When you're young and have a limited credit history, you may use a cosigner to qualify for a car loan, student loan or mortgage. However, after you and your spouse reach a point of financial stability, it may be beneficial to cancel the cosigner relationship. The method you must use for removing the cosigner depends on the type of loan he cosigned.
When an individual agrees to cosign a loan, he promises to pay the balance of the loan if the borrower is unable to do so. In most cases, a cosigner agrees to be responsible for a loan because the borrower doesn't meet the lender's qualifications. For this reason, lenders are reluctant to release the cosigner from the obligation unless the borrower's income or credit score has improved enough to qualify him for the loan on his own.
Mortgage and Car Loans
Few lenders will remove a cosigner's name from an existing mortgage or car loan. To cancel the cosigner relationship, typically you must refinance the loan without including the cosigner. To complete the refinancing, you and your spouse must show that your income and credit rating is sufficient to qualify you for a new loan equal to the balance remaining on your existing mortgage or vehicle loan. When the refinancing is complete, your cosigner will be free of any obligation to pay your debt.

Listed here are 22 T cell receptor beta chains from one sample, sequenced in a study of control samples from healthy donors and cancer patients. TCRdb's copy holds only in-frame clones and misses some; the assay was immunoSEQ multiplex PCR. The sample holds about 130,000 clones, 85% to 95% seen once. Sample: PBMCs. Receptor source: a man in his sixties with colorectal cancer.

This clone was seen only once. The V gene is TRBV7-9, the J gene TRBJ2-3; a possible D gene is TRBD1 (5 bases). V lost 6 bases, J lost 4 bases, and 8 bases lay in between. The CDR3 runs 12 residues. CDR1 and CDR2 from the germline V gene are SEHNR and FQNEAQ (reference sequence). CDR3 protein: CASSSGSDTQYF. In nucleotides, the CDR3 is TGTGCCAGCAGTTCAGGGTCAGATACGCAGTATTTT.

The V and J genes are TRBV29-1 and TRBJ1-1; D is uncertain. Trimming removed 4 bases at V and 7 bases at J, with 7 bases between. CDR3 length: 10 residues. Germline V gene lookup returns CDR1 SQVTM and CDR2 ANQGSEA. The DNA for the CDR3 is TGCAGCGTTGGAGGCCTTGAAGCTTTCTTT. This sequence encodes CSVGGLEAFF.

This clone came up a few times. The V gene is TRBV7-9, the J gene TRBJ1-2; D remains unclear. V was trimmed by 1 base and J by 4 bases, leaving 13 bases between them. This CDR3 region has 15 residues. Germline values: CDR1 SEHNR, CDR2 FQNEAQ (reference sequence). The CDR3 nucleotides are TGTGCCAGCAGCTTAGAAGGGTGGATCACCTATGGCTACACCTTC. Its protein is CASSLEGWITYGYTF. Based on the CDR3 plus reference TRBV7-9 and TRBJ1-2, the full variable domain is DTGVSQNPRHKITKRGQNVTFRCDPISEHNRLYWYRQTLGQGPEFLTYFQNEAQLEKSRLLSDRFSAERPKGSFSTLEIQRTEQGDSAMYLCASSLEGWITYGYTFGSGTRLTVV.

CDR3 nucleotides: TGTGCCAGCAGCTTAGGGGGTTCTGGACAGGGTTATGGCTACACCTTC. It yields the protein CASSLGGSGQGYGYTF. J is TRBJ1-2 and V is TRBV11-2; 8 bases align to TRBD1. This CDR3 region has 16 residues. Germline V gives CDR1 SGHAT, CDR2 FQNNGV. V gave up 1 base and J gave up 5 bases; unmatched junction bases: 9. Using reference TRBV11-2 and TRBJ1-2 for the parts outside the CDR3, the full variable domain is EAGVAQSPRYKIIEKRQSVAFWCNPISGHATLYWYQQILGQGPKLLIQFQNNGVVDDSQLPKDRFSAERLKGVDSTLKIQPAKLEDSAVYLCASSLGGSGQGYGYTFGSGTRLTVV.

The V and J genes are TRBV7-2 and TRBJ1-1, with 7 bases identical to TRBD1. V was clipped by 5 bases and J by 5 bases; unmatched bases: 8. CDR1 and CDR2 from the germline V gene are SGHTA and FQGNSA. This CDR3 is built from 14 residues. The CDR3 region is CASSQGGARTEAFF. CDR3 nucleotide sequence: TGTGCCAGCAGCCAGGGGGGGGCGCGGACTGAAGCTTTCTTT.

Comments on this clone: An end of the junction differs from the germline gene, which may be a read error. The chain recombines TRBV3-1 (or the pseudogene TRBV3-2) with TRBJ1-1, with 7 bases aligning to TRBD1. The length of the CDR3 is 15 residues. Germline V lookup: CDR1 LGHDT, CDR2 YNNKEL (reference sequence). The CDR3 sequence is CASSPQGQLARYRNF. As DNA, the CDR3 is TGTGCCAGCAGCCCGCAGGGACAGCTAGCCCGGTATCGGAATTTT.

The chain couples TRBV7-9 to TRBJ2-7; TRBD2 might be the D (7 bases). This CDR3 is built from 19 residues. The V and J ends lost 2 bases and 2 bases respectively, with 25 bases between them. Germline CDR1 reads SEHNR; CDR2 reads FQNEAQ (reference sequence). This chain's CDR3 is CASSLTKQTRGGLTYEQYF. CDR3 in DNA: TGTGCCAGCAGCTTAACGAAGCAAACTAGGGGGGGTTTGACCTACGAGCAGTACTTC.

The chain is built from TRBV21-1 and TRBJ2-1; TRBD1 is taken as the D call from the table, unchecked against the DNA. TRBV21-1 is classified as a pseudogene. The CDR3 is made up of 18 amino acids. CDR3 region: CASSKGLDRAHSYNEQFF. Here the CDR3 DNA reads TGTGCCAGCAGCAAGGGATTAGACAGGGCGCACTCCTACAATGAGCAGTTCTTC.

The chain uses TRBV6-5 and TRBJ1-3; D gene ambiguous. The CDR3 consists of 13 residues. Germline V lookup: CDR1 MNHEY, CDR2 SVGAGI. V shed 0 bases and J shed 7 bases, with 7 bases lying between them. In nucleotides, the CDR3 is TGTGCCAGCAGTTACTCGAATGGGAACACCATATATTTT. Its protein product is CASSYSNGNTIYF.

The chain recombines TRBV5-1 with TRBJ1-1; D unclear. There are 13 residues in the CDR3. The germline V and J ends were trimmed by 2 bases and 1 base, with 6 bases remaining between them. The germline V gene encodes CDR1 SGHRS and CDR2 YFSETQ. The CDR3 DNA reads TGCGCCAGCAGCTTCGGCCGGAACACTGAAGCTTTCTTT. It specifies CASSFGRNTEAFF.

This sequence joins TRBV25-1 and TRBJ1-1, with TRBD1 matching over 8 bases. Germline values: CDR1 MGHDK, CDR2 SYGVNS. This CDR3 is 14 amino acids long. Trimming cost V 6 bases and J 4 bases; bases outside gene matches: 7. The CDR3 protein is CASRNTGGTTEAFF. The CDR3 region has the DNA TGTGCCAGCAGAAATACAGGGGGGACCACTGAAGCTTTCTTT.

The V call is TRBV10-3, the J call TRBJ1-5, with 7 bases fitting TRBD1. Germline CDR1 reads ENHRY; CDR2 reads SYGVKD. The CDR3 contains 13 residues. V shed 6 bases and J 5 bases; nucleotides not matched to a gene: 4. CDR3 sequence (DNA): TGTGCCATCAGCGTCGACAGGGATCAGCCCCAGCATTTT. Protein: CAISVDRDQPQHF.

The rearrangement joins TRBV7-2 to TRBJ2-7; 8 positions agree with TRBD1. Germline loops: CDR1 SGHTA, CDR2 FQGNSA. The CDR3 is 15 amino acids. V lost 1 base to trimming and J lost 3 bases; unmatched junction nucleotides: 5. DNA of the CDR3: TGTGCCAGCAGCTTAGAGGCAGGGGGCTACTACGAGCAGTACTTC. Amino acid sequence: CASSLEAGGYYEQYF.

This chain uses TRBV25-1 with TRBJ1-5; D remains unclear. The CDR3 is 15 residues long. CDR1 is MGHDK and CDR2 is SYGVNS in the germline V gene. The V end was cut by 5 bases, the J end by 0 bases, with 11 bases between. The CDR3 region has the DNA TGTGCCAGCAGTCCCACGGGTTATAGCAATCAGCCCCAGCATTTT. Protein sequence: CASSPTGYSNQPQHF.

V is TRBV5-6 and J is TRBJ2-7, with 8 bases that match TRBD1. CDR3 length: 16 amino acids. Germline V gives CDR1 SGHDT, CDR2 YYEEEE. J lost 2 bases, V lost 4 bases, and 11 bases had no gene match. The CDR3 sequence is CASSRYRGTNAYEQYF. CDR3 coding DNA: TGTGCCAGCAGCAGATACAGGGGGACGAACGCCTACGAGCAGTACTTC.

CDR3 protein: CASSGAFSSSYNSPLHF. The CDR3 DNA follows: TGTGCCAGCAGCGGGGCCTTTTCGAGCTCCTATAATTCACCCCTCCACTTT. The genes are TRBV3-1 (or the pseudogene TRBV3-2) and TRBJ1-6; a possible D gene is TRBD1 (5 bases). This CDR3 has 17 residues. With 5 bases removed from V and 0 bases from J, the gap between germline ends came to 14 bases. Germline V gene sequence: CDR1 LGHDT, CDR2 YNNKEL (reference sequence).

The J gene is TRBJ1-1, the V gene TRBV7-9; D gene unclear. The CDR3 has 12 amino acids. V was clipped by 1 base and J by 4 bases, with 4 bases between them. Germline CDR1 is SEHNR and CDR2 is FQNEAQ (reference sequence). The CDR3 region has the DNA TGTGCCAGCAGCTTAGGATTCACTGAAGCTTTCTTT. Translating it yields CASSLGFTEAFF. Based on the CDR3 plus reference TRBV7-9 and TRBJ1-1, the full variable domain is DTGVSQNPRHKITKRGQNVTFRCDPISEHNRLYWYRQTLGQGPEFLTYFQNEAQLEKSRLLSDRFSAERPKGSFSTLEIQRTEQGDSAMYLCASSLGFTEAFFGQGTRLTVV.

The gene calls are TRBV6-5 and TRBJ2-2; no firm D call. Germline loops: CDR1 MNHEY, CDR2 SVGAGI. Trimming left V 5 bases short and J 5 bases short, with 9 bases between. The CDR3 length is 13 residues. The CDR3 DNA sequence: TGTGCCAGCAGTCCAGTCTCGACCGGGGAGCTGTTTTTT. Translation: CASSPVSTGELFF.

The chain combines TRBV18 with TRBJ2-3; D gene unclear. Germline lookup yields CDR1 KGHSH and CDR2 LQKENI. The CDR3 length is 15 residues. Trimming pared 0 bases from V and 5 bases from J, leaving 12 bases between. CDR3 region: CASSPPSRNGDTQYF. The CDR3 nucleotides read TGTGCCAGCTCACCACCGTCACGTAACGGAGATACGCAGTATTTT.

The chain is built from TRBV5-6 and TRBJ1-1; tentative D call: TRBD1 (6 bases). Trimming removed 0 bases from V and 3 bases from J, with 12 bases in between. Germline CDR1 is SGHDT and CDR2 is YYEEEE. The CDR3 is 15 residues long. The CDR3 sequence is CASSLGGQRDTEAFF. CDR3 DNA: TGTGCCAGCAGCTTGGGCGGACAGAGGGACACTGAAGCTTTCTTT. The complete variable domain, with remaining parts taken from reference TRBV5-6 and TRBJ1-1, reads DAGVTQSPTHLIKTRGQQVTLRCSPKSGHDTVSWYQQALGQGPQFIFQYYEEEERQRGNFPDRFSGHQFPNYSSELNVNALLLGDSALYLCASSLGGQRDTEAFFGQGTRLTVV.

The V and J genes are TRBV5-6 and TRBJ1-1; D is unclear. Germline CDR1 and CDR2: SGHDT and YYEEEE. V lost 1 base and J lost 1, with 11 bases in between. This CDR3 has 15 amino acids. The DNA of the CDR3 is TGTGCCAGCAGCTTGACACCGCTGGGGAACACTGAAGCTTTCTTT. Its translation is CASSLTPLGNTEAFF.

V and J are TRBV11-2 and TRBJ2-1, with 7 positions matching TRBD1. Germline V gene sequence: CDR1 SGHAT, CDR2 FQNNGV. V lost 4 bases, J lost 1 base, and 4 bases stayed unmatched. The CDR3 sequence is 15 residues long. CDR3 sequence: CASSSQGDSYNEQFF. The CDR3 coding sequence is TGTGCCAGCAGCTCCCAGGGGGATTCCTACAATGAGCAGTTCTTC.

Many student loans have a cosigner release clause, which allows the cosigner to be released from his obligation if the borrowing student makes the loan payments on time for a certain number of months. You may also remove a cosigner from a student loan by refinancing it. Just as with a mortgage or car loan, you may not refinance a student loan without the cosigner unless your income and credit score meet the lender's requirements.
If you are unable to qualify for refinancing of a mortgage, car loan or student loan on your own but you need to remove your cosigner, you may be able to obtain a new loan with a different cosigner. Cosigners may also be able to cancel their obligations to repay a loan through bankruptcy. However, the bankruptcy will lower the cosigner's credit score.
Amanda McMullen is a freelancer who has been writing professionally since 2010. She holds a bachelor's degree in mathematics and statistics and a second bachelor's degree in integrated mathematics education.